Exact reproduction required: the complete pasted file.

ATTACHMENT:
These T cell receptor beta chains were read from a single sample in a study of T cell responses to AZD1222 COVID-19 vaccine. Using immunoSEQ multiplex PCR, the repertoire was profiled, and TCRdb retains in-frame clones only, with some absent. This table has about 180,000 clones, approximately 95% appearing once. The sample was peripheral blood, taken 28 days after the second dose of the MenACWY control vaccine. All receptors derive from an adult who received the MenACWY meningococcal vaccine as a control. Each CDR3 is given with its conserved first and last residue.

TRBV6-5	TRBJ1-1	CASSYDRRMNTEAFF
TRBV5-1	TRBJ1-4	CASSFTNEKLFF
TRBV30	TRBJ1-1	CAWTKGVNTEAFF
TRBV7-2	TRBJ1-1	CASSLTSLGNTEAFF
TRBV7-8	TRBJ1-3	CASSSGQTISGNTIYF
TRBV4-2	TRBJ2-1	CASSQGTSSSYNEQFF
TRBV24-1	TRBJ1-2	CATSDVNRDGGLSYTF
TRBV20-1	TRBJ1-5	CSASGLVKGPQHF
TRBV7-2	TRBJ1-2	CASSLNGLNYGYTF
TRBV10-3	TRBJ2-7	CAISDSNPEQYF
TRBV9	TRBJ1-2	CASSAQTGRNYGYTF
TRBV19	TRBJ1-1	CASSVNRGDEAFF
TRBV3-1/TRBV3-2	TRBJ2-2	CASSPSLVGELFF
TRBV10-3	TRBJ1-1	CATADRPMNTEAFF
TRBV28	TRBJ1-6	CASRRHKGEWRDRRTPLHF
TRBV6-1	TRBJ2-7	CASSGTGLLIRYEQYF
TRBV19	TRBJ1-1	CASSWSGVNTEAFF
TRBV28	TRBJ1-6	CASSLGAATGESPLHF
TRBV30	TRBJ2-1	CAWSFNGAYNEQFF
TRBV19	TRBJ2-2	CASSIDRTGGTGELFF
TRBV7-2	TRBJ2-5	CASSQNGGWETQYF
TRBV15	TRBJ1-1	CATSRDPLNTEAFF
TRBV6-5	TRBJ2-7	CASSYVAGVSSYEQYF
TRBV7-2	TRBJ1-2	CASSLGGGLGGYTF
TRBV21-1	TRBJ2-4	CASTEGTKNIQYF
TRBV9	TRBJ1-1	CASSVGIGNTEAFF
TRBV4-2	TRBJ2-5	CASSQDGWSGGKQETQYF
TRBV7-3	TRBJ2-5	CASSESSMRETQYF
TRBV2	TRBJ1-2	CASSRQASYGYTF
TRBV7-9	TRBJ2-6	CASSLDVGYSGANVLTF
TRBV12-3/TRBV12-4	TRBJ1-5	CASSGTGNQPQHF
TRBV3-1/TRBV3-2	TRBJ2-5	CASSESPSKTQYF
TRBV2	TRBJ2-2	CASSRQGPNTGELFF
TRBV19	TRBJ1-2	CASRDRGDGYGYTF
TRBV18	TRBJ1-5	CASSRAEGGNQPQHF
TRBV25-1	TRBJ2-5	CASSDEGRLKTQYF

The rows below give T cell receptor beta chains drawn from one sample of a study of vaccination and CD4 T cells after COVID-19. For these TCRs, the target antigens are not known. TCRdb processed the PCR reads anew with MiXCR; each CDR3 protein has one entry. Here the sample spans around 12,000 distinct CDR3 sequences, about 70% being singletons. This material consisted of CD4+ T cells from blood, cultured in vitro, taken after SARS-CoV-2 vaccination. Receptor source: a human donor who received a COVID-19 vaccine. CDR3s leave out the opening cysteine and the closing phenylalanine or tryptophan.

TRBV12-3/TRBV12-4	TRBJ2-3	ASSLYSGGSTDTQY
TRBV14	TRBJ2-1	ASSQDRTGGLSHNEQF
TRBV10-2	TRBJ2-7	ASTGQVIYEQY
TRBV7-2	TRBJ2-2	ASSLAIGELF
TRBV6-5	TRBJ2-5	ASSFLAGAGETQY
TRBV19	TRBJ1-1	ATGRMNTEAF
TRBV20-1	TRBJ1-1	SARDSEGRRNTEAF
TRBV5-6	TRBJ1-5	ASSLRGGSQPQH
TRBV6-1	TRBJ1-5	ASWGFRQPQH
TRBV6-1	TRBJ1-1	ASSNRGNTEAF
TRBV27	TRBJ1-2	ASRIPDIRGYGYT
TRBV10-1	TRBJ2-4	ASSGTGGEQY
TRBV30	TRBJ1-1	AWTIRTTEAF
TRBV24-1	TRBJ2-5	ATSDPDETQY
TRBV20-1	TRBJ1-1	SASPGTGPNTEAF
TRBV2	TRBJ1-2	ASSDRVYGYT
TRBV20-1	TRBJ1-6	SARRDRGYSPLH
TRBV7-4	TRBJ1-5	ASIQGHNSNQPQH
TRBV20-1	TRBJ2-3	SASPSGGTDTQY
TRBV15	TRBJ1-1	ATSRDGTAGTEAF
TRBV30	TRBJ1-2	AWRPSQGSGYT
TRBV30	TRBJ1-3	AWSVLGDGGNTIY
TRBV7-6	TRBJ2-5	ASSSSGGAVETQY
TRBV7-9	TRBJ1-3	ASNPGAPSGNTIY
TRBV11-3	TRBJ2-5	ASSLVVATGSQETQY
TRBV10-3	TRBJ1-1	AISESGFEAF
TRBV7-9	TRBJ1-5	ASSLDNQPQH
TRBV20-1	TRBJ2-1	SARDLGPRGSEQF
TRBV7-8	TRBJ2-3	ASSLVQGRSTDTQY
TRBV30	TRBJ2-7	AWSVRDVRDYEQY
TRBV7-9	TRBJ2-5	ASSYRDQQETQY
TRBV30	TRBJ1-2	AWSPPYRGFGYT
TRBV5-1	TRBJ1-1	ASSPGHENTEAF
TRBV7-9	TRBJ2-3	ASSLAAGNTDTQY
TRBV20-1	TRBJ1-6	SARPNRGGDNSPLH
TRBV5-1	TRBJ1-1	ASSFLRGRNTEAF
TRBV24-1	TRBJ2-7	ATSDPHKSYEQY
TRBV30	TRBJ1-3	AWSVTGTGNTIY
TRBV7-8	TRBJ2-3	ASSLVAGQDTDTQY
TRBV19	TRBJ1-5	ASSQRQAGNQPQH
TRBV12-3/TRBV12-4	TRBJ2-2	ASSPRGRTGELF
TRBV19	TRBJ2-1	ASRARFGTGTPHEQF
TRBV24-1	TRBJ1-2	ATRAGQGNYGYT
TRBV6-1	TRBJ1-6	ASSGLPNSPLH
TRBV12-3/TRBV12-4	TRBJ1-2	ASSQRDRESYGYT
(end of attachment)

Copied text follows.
These T cell receptor beta chains were read from a single sample in a study of T cell responses to AZD1222 COVID-19 vaccine. Using immunoSEQ multiplex PCR, the repertoire was profiled, and TCRdb retains in-frame clones only, with some absent. This table has about 180,000 clones, approximately 95% appearing once. The sample was peripheral blood, taken 28 days after the second dose of the MenACWY control vaccine. All receptors derive from an adult who received the MenACWY meningococcal vaccine as a control. Each CDR3 is given with its conserved first and last residue.

TRBV6-5	TRBJ1-1	CASSYDRRMNTEAFF
TRBV5-1	TRBJ1-4	CASSFTNEKLFF
TRBV30	TRBJ1-1	CAWTKGVNTEAFF
TRBV7-2	TRBJ1-1	CASSLTSLGNTEAFF
TRBV7-8	TRBJ1-3	CASSSGQTISGNTIYF
TRBV4-2	TRBJ2-1	CASSQGTSSSYNEQFF
TRBV24-1	TRBJ1-2	CATSDVNRDGGLSYTF
TRBV20-1	TRBJ1-5	CSASGLVKGPQHF
TRBV7-2	TRBJ1-2	CASSLNGLNYGYTF
TRBV10-3	TRBJ2-7	CAISDSNPEQYF
TRBV9	TRBJ1-2	CASSAQTGRNYGYTF
TRBV19	TRBJ1-1	CASSVNRGDEAFF
TRBV3-1/TRBV3-2	TRBJ2-2	CASSPSLVGELFF
TRBV10-3	TRBJ1-1	CATADRPMNTEAFF
TRBV28	TRBJ1-6	CASRRHKGEWRDRRTPLHF
TRBV6-1	TRBJ2-7	CASSGTGLLIRYEQYF
TRBV19	TRBJ1-1	CASSWSGVNTEAFF
TRBV28	TRBJ1-6	CASSLGAATGESPLHF
TRBV30	TRBJ2-1	CAWSFNGAYNEQFF
TRBV19	TRBJ2-2	CASSIDRTGGTGELFF
TRBV7-2	TRBJ2-5	CASSQNGGWETQYF
TRBV15	TRBJ1-1	CATSRDPLNTEAFF
TRBV6-5	TRBJ2-7	CASSYVAGVSSYEQYF
TRBV7-2	TRBJ1-2	CASSLGGGLGGYTF
TRBV21-1	TRBJ2-4	CASTEGTKNIQYF
TRBV9	TRBJ1-1	CASSVGIGNTEAFF
TRBV4-2	TRBJ2-5	CASSQDGWSGGKQETQYF
TRBV7-3	TRBJ2-5	CASSESSMRETQYF
TRBV2	TRBJ1-2	CASSRQASYGYTF
TRBV7-9	TRBJ2-6	CASSLDVGYSGANVLTF
TRBV12-3/TRBV12-4	TRBJ1-5	CASSGTGNQPQHF
TRBV3-1/TRBV3-2	TRBJ2-5	CASSESPSKTQYF
TRBV2	TRBJ2-2	CASSRQGPNTGELFF
TRBV19	TRBJ1-2	CASRDRGDGYGYTF
TRBV18	TRBJ1-5	CASSRAEGGNQPQHF
TRBV25-1	TRBJ2-5	CASSDEGRLKTQYF

The rows below give T cell receptor beta chains drawn from one sample of a study of vaccination and CD4 T cells after COVID-19. For these TCRs, the target antigens are not known. TCRdb processed the PCR reads anew with MiXCR; each CDR3 protein has one entry. Here the sample spans around 12,000 distinct CDR3 sequences, about 70% being singletons. This material consisted of CD4+ T cells from blood, cultured in vitro, taken after SARS-CoV-2 vaccination. Receptor source: a human donor who received a COVID-19 vaccine. CDR3s leave out the opening cysteine and the closing phenylalanine or tryptophan.

TRBV12-3/TRBV12-4	TRBJ2-3	ASSLYSGGSTDTQY
TRBV14	TRBJ2-1	ASSQDRTGGLSHNEQF
TRBV10-2	TRBJ2-7	ASTGQVIYEQY
TRBV7-2	TRBJ2-2	ASSLAIGELF
TRBV6-5	TRBJ2-5	ASSFLAGAGETQY
TRBV19	TRBJ1-1	ATGRMNTEAF
TRBV20-1	TRBJ1-1	SARDSEGRRNTEAF
TRBV5-6	TRBJ1-5	ASSLRGGSQPQH
TRBV6-1	TRBJ1-5	ASWGFRQPQH
TRBV6-1	TRBJ1-1	ASSNRGNTEAF
TRBV27	TRBJ1-2	ASRIPDIRGYGYT
TRBV10-1	TRBJ2-4	ASSGTGGEQY
TRBV30	TRBJ1-1	AWTIRTTEAF
TRBV24-1	TRBJ2-5	ATSDPDETQY
TRBV20-1	TRBJ1-1	SASPGTGPNTEAF
TRBV2	TRBJ1-2	ASSDRVYGYT
TRBV20-1	TRBJ1-6	SARRDRGYSPLH
TRBV7-4	TRBJ1-5	ASIQGHNSNQPQH
TRBV20-1	TRBJ2-3	SASPSGGTDTQY
TRBV15	TRBJ1-1	ATSRDGTAGTEAF
TRBV30	TRBJ1-2	AWRPSQGSGYT
TRBV30	TRBJ1-3	AWSVLGDGGNTIY
TRBV7-6	TRBJ2-5	ASSSSGGAVETQY
TRBV7-9	TRBJ1-3	ASNPGAPSGNTIY
TRBV11-3	TRBJ2-5	ASSLVVATGSQETQY
TRBV10-3	TRBJ1-1	AISESGFEAF
TRBV7-9	TRBJ1-5	ASSLDNQPQH
TRBV20-1	TRBJ2-1	SARDLGPRGSEQF
TRBV7-8	TRBJ2-3	ASSLVQGRSTDTQY
TRBV30	TRBJ2-7	AWSVRDVRDYEQY
TRBV7-9	TRBJ2-5	ASSYRDQQETQY
TRBV30	TRBJ1-2	AWSPPYRGFGYT
TRBV5-1	TRBJ1-1	ASSPGHENTEAF
TRBV7-9	TRBJ2-3	ASSLAAGNTDTQY
TRBV20-1	TRBJ1-6	SARPNRGGDNSPLH
TRBV5-1	TRBJ1-1	ASSFLRGRNTEAF
TRBV24-1	TRBJ2-7	ATSDPHKSYEQY
TRBV30	TRBJ1-3	AWSVTGTGNTIY
TRBV7-8	TRBJ2-3	ASSLVAGQDTDTQY
TRBV19	TRBJ1-5	ASSQRQAGNQPQH
TRBV12-3/TRBV12-4	TRBJ2-2	ASSPRGRTGELF
TRBV19	TRBJ2-1	ASRARFGTGTPHEQF
TRBV24-1	TRBJ1-2	ATRAGQGNYGYT
TRBV6-1	TRBJ1-6	ASSGLPNSPLH
TRBV12-3/TRBV12-4	TRBJ1-2	ASSQRDRESYGYT